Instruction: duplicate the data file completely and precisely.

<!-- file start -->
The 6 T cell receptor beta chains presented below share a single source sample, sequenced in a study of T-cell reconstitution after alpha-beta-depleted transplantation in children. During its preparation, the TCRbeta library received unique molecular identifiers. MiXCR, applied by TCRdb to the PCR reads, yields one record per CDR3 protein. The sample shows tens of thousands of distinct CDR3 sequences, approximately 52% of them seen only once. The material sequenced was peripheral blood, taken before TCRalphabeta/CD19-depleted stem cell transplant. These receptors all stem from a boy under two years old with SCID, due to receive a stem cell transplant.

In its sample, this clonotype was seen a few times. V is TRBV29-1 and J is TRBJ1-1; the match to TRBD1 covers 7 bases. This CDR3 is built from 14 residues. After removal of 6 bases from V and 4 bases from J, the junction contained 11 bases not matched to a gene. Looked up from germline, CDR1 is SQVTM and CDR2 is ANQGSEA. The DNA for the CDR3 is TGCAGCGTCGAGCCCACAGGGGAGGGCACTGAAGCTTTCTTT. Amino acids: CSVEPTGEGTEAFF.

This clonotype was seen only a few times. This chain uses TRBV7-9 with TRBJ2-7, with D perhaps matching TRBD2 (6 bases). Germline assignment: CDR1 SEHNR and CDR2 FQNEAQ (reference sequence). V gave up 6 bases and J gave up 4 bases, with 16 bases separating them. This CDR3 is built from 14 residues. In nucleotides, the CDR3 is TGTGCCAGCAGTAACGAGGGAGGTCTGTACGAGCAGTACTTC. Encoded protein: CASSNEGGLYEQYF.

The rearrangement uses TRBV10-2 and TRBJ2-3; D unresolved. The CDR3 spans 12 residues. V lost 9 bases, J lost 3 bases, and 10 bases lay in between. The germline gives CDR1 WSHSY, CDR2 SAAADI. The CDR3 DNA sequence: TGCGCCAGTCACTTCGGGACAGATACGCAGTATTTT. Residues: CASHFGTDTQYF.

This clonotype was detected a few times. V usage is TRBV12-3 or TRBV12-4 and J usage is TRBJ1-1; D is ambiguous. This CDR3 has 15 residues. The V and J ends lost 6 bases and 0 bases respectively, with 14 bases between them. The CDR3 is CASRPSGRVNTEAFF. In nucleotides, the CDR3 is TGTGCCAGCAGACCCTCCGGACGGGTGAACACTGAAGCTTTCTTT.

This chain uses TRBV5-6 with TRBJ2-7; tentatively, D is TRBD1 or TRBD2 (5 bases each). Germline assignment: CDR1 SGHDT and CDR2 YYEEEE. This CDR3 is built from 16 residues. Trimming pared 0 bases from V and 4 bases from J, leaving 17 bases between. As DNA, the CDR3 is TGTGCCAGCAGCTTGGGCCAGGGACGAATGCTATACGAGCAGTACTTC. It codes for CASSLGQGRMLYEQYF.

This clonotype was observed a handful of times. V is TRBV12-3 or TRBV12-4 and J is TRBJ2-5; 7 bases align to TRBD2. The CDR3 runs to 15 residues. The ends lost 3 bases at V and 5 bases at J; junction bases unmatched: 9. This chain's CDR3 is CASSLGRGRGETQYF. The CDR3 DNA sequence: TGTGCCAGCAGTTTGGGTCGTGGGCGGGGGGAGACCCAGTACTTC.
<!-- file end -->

The 6 T cell receptor beta chains presented below share a single source sample, sequenced in a study of T-cell reconstitution after alpha-beta-depleted transplantation in children. During its preparation, the TCRbeta library received unique molecular identifiers. MiXCR, applied by TCRdb to the PCR reads, yields one record per CDR3 protein. The sample shows tens of thousands of distinct CDR3 sequences, approximately 52% of them seen only once. The material sequenced was peripheral blood, taken before TCRalphabeta/CD19-depleted stem cell transplant. These receptors all stem from a boy under two years old with SCID, due to receive a stem cell transplant.

In its sample, this clonotype was seen a few times. V is TRBV29-1 and J is TRBJ1-1; the match to TRBD1 covers 7 bases. This CDR3 is built from 14 residues. After removal of 6 bases from V and 4 bases from J, the junction contained 11 bases not matched to a gene. Looked up from germline, CDR1 is SQVTM and CDR2 is ANQGSEA. The DNA for the CDR3 is TGCAGCGTCGAGCCCACAGGGGAGGGCACTGAAGCTTTCTTT. Amino acids: CSVEPTGEGTEAFF.

This clonotype was seen only a few times. This chain uses TRBV7-9 with TRBJ2-7, with D perhaps matching TRBD2 (6 bases). Germline assignment: CDR1 SEHNR and CDR2 FQNEAQ (reference sequence). V gave up 6 bases and J gave up 4 bases, with 16 bases separating them. This CDR3 is built from 14 residues. In nucleotides, the CDR3 is TGTGCCAGCAGTAACGAGGGAGGTCTGTACGAGCAGTACTTC. Encoded protein: CASSNEGGLYEQYF.

The rearrangement uses TRBV10-2 and TRBJ2-3; D unresolved. The CDR3 spans 12 residues. V lost 9 bases, J lost 3 bases, and 10 bases lay in between. The germline gives CDR1 WSHSY, CDR2 SAAADI. The CDR3 DNA sequence: TGCGCCAGTCACTTCGGGACAGATACGCAGTATTTT. Residues: CASHFGTDTQYF.

This clonotype was detected a few times. V usage is TRBV12-3 or TRBV12-4 and J usage is TRBJ1-1; D is ambiguous. This CDR3 has 15 residues. The V and J ends lost 6 bases and 0 bases respectively, with 14 bases between them. The CDR3 is CASRPSGRVNTEAFF. In nucleotides, the CDR3 is TGTGCCAGCAGACCCTCCGGACGGGTGAACACTGAAGCTTTCTTT.

This chain uses TRBV5-6 with TRBJ2-7; tentatively, D is TRBD1 or TRBD2 (5 bases each). Germline assignment: CDR1 SGHDT and CDR2 YYEEEE. This CDR3 is built from 16 residues. Trimming pared 0 bases from V and 4 bases from J, leaving 17 bases between. As DNA, the CDR3 is TGTGCCAGCAGCTTGGGCCAGGGACGAATGCTATACGAGCAGTACTTC. It codes for CASSLGQGRMLYEQYF.

This clonotype was observed a handful of times. V is TRBV12-3 or TRBV12-4 and J is TRBJ2-5; 7 bases align to TRBD2. The CDR3 runs to 15 residues. The ends lost 3 bases at V and 5 bases at J; junction bases unmatched: 9. This chain's CDR3 is CASSLGRGRGETQYF. The CDR3 DNA sequence: TGTGCCAGCAGTTTGGGTCGTGGGCGGGGGGAGACCCAGTACTTC.